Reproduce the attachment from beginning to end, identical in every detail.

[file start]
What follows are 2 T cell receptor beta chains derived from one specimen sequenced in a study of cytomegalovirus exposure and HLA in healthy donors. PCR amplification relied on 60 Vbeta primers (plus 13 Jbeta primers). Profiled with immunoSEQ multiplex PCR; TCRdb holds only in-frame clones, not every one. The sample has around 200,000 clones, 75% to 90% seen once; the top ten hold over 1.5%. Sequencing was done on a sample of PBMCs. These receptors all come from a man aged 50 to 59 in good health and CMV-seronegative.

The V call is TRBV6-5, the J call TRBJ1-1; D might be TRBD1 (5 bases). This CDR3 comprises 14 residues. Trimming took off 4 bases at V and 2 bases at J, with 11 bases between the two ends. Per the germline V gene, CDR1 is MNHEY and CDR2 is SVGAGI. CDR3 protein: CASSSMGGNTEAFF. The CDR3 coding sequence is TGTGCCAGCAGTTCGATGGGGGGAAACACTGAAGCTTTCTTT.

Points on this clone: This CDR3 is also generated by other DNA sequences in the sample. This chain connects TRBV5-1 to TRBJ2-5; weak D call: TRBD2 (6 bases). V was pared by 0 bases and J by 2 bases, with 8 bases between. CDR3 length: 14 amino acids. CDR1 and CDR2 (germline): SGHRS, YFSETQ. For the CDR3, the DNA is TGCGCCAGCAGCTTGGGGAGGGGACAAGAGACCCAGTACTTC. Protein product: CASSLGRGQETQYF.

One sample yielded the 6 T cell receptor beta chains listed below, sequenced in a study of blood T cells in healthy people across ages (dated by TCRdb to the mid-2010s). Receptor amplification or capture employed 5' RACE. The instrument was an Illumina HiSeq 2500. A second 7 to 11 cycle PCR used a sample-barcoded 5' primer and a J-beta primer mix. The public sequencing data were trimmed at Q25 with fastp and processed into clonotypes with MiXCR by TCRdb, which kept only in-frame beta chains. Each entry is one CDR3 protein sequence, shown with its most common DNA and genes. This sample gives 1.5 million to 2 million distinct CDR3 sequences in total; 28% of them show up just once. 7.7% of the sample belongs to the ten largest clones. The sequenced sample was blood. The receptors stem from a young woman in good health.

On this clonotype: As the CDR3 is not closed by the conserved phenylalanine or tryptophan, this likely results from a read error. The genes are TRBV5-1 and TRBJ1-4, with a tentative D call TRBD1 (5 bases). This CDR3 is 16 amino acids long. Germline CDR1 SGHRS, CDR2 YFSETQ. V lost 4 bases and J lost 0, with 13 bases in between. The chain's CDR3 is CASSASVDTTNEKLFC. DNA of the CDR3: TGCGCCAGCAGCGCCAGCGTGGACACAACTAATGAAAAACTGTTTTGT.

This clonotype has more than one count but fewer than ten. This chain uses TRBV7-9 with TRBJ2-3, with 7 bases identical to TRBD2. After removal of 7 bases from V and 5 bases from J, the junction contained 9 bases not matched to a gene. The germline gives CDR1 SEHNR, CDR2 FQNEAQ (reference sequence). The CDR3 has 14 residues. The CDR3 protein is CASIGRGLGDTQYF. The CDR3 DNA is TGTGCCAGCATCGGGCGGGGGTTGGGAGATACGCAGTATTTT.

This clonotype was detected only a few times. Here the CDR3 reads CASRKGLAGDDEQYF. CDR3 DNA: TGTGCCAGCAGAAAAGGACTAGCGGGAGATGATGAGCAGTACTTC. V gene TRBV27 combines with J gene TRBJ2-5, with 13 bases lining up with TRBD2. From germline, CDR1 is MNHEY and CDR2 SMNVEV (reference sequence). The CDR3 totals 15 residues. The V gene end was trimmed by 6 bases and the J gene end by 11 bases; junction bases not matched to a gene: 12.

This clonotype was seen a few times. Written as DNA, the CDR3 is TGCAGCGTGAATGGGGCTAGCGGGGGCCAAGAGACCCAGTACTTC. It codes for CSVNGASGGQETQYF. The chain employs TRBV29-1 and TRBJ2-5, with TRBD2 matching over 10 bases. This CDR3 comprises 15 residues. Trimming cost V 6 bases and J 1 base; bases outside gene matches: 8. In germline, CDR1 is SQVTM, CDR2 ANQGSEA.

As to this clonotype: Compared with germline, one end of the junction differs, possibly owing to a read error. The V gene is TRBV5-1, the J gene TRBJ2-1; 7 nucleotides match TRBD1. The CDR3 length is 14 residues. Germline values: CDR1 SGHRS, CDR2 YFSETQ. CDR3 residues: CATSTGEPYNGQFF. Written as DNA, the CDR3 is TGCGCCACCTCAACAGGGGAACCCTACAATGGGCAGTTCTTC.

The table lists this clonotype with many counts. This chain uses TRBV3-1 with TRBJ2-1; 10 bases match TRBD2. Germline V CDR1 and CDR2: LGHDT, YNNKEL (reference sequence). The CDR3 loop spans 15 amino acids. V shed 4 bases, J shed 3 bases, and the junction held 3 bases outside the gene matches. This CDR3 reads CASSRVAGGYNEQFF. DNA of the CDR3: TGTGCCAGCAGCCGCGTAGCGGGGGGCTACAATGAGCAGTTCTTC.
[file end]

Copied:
What follows are 2 T cell receptor beta chains derived from one specimen sequenced in a study of cytomegalovirus exposure and HLA in healthy donors. PCR amplification relied on 60 Vbeta primers (plus 13 Jbeta primers). Profiled with immunoSEQ multiplex PCR; TCRdb holds only in-frame clones, not every one. The sample has around 200,000 clones, 75% to 90% seen once; the top ten hold over 1.5%. Sequencing was done on a sample of PBMCs. These receptors all come from a man aged 50 to 59 in good health and CMV-seronegative.

The V call is TRBV6-5, the J call TRBJ1-1; D might be TRBD1 (5 bases). This CDR3 comprises 14 residues. Trimming took off 4 bases at V and 2 bases at J, with 11 bases between the two ends. Per the germline V gene, CDR1 is MNHEY and CDR2 is SVGAGI. CDR3 protein: CASSSMGGNTEAFF. The CDR3 coding sequence is TGTGCCAGCAGTTCGATGGGGGGAAACACTGAAGCTTTCTTT.

Points on this clone: This CDR3 is also generated by other DNA sequences in the sample. This chain connects TRBV5-1 to TRBJ2-5; weak D call: TRBD2 (6 bases). V was pared by 0 bases and J by 2 bases, with 8 bases between. CDR3 length: 14 amino acids. CDR1 and CDR2 (germline): SGHRS, YFSETQ. For the CDR3, the DNA is TGCGCCAGCAGCTTGGGGAGGGGACAAGAGACCCAGTACTTC. Protein product: CASSLGRGQETQYF.

One sample yielded the 6 T cell receptor beta chains listed below, sequenced in a study of blood T cells in healthy people across ages (dated by TCRdb to the mid-2010s). Receptor amplification or capture employed 5' RACE. The instrument was an Illumina HiSeq 2500. A second 7 to 11 cycle PCR used a sample-barcoded 5' primer and a J-beta primer mix. The public sequencing data were trimmed at Q25 with fastp and processed into clonotypes with MiXCR by TCRdb, which kept only in-frame beta chains. Each entry is one CDR3 protein sequence, shown with its most common DNA and genes. This sample gives 1.5 million to 2 million distinct CDR3 sequences in total; 28% of them show up just once. 7.7% of the sample belongs to the ten largest clones. The sequenced sample was blood. The receptors stem from a young woman in good health.

On this clonotype: As the CDR3 is not closed by the conserved phenylalanine or tryptophan, this likely results from a read error. The genes are TRBV5-1 and TRBJ1-4, with a tentative D call TRBD1 (5 bases). This CDR3 is 16 amino acids long. Germline CDR1 SGHRS, CDR2 YFSETQ. V lost 4 bases and J lost 0, with 13 bases in between. The chain's CDR3 is CASSASVDTTNEKLFC. DNA of the CDR3: TGCGCCAGCAGCGCCAGCGTGGACACAACTAATGAAAAACTGTTTTGT.

This clonotype has more than one count but fewer than ten. This chain uses TRBV7-9 with TRBJ2-3, with 7 bases identical to TRBD2. After removal of 7 bases from V and 5 bases from J, the junction contained 9 bases not matched to a gene. The germline gives CDR1 SEHNR, CDR2 FQNEAQ (reference sequence). The CDR3 has 14 residues. The CDR3 protein is CASIGRGLGDTQYF. The CDR3 DNA is TGTGCCAGCATCGGGCGGGGGTTGGGAGATACGCAGTATTTT.

This clonotype was detected only a few times. Here the CDR3 reads CASRKGLAGDDEQYF. CDR3 DNA: TGTGCCAGCAGAAAAGGACTAGCGGGAGATGATGAGCAGTACTTC. V gene TRBV27 combines with J gene TRBJ2-5, with 13 bases lining up with TRBD2. From germline, CDR1 is MNHEY and CDR2 SMNVEV (reference sequence). The CDR3 totals 15 residues. The V gene end was trimmed by 6 bases and the J gene end by 11 bases; junction bases not matched to a gene: 12.

This clonotype was seen a few times. Written as DNA, the CDR3 is TGCAGCGTGAATGGGGCTAGCGGGGGCCAAGAGACCCAGTACTTC. It codes for CSVNGASGGQETQYF. The chain employs TRBV29-1 and TRBJ2-5, with TRBD2 matching over 10 bases. This CDR3 comprises 15 residues. Trimming cost V 6 bases and J 1 base; bases outside gene matches: 8. In germline, CDR1 is SQVTM, CDR2 ANQGSEA.

As to this clonotype: Compared with germline, one end of the junction differs, possibly owing to a read error. The V gene is TRBV5-1, the J gene TRBJ2-1; 7 nucleotides match TRBD1. The CDR3 length is 14 residues. Germline values: CDR1 SGHRS, CDR2 YFSETQ. CDR3 residues: CATSTGEPYNGQFF. Written as DNA, the CDR3 is TGCGCCACCTCAACAGGGGAACCCTACAATGGGCAGTTCTTC.

The table lists this clonotype with many counts. This chain uses TRBV3-1 with TRBJ2-1; 10 bases match TRBD2. Germline V CDR1 and CDR2: LGHDT, YNNKEL (reference sequence). The CDR3 loop spans 15 amino acids. V shed 4 bases, J shed 3 bases, and the junction held 3 bases outside the gene matches. This CDR3 reads CASSRVAGGYNEQFF. DNA of the CDR3: TGTGCCAGCAGCCGCGTAGCGGGGGGCTACAATGAGCAGTTCTTC.